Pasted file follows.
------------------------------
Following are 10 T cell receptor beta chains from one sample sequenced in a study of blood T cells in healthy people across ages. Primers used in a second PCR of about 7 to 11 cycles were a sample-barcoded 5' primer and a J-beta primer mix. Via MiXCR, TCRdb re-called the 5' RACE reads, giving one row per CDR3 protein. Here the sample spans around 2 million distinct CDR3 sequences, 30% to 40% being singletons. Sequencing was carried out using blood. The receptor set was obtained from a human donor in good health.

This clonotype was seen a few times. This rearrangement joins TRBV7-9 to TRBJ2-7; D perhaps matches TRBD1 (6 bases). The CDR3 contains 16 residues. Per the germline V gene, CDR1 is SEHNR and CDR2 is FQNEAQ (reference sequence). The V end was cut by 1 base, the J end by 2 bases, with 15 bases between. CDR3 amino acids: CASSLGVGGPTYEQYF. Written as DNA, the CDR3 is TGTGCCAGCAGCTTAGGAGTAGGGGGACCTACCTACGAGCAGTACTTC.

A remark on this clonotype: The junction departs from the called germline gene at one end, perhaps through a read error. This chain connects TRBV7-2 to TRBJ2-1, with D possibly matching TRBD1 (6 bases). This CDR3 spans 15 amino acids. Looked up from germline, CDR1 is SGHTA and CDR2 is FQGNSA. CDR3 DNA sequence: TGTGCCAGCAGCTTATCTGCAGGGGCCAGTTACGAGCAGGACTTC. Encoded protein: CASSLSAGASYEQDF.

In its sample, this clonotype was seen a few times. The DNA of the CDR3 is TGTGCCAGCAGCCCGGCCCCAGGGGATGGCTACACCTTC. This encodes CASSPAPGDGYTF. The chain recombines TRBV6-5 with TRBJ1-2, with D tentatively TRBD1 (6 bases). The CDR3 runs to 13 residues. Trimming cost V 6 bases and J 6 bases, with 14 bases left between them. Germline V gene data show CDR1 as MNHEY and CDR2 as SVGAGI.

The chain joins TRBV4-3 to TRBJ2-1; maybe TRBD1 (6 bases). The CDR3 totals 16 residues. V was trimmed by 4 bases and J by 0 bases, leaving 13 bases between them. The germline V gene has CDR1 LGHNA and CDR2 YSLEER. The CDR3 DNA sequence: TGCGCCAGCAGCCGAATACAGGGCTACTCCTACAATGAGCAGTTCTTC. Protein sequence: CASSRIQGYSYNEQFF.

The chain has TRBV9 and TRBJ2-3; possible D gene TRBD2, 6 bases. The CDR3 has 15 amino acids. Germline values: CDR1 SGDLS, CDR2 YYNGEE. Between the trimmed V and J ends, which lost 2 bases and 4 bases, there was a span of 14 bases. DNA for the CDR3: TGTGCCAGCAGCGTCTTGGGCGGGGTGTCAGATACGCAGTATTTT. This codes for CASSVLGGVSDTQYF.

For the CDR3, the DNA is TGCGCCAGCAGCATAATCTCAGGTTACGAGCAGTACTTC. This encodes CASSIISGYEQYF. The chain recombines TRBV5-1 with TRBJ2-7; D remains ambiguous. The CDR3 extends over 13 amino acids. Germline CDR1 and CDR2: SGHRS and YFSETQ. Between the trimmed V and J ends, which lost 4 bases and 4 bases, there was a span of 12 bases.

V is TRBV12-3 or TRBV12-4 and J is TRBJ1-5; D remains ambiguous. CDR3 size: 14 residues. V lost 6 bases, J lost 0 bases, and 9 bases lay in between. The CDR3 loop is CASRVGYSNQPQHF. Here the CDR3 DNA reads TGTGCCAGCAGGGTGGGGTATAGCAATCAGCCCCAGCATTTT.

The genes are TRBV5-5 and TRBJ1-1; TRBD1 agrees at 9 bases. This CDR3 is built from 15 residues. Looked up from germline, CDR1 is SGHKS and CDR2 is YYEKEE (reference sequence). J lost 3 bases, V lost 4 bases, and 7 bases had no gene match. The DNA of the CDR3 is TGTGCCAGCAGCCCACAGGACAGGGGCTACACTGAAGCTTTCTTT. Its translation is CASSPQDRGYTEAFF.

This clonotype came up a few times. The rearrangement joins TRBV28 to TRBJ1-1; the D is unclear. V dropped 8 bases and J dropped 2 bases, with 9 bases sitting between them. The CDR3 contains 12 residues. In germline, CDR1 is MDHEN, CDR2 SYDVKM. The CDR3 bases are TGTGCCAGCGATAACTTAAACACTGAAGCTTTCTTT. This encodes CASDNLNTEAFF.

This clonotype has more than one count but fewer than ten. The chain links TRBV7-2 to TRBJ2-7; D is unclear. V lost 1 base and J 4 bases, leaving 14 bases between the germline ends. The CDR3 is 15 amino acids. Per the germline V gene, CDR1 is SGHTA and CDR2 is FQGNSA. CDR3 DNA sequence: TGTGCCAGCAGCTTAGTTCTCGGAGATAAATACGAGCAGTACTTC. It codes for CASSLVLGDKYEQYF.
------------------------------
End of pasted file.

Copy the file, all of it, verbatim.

Following are 10 T cell receptor beta chains from one sample sequenced in a study of blood T cells in healthy people across ages. Primers used in a second PCR of about 7 to 11 cycles were a sample-barcoded 5' primer and a J-beta primer mix. Via MiXCR, TCRdb re-called the 5' RACE reads, giving one row per CDR3 protein. Here the sample spans around 2 million distinct CDR3 sequences, 30% to 40% being singletons. Sequencing was carried out using blood. The receptor set was obtained from a human donor in good health.

This clonotype was seen a few times. This rearrangement joins TRBV7-9 to TRBJ2-7; D perhaps matches TRBD1 (6 bases). The CDR3 contains 16 residues. Per the germline V gene, CDR1 is SEHNR and CDR2 is FQNEAQ (reference sequence). The V end was cut by 1 base, the J end by 2 bases, with 15 bases between. CDR3 amino acids: CASSLGVGGPTYEQYF. Written as DNA, the CDR3 is TGTGCCAGCAGCTTAGGAGTAGGGGGACCTACCTACGAGCAGTACTTC.

A remark on this clonotype: The junction departs from the called germline gene at one end, perhaps through a read error. This chain connects TRBV7-2 to TRBJ2-1, with D possibly matching TRBD1 (6 bases). This CDR3 spans 15 amino acids. Looked up from germline, CDR1 is SGHTA and CDR2 is FQGNSA. CDR3 DNA sequence: TGTGCCAGCAGCTTATCTGCAGGGGCCAGTTACGAGCAGGACTTC. Encoded protein: CASSLSAGASYEQDF.

In its sample, this clonotype was seen a few times. The DNA of the CDR3 is TGTGCCAGCAGCCCGGCCCCAGGGGATGGCTACACCTTC. This encodes CASSPAPGDGYTF. The chain recombines TRBV6-5 with TRBJ1-2, with D tentatively TRBD1 (6 bases). The CDR3 runs to 13 residues. Trimming cost V 6 bases and J 6 bases, with 14 bases left between them. Germline V gene data show CDR1 as MNHEY and CDR2 as SVGAGI.

The chain joins TRBV4-3 to TRBJ2-1; maybe TRBD1 (6 bases). The CDR3 totals 16 residues. V was trimmed by 4 bases and J by 0 bases, leaving 13 bases between them. The germline V gene has CDR1 LGHNA and CDR2 YSLEER. The CDR3 DNA sequence: TGCGCCAGCAGCCGAATACAGGGCTACTCCTACAATGAGCAGTTCTTC. Protein sequence: CASSRIQGYSYNEQFF.

The chain has TRBV9 and TRBJ2-3; possible D gene TRBD2, 6 bases. The CDR3 has 15 amino acids. Germline values: CDR1 SGDLS, CDR2 YYNGEE. Between the trimmed V and J ends, which lost 2 bases and 4 bases, there was a span of 14 bases. DNA for the CDR3: TGTGCCAGCAGCGTCTTGGGCGGGGTGTCAGATACGCAGTATTTT. This codes for CASSVLGGVSDTQYF.

For the CDR3, the DNA is TGCGCCAGCAGCATAATCTCAGGTTACGAGCAGTACTTC. This encodes CASSIISGYEQYF. The chain recombines TRBV5-1 with TRBJ2-7; D remains ambiguous. The CDR3 extends over 13 amino acids. Germline CDR1 and CDR2: SGHRS and YFSETQ. Between the trimmed V and J ends, which lost 4 bases and 4 bases, there was a span of 12 bases.

V is TRBV12-3 or TRBV12-4 and J is TRBJ1-5; D remains ambiguous. CDR3 size: 14 residues. V lost 6 bases, J lost 0 bases, and 9 bases lay in between. The CDR3 loop is CASRVGYSNQPQHF. Here the CDR3 DNA reads TGTGCCAGCAGGGTGGGGTATAGCAATCAGCCCCAGCATTTT.

The genes are TRBV5-5 and TRBJ1-1; TRBD1 agrees at 9 bases. This CDR3 is built from 15 residues. Looked up from germline, CDR1 is SGHKS and CDR2 is YYEKEE (reference sequence). J lost 3 bases, V lost 4 bases, and 7 bases had no gene match. The DNA of the CDR3 is TGTGCCAGCAGCCCACAGGACAGGGGCTACACTGAAGCTTTCTTT. Its translation is CASSPQDRGYTEAFF.

This clonotype came up a few times. The rearrangement joins TRBV28 to TRBJ1-1; the D is unclear. V dropped 8 bases and J dropped 2 bases, with 9 bases sitting between them. The CDR3 contains 12 residues. In germline, CDR1 is MDHEN, CDR2 SYDVKM. The CDR3 bases are TGTGCCAGCGATAACTTAAACACTGAAGCTTTCTTT. This encodes CASDNLNTEAFF.

This clonotype has more than one count but fewer than ten. The chain links TRBV7-2 to TRBJ2-7; D is unclear. V lost 1 base and J 4 bases, leaving 14 bases between the germline ends. The CDR3 is 15 amino acids. Per the germline V gene, CDR1 is SGHTA and CDR2 is FQGNSA. CDR3 DNA sequence: TGTGCCAGCAGCTTAGTTCTCGGAGATAAATACGAGCAGTACTTC. It codes for CASSLVLGDKYEQYF.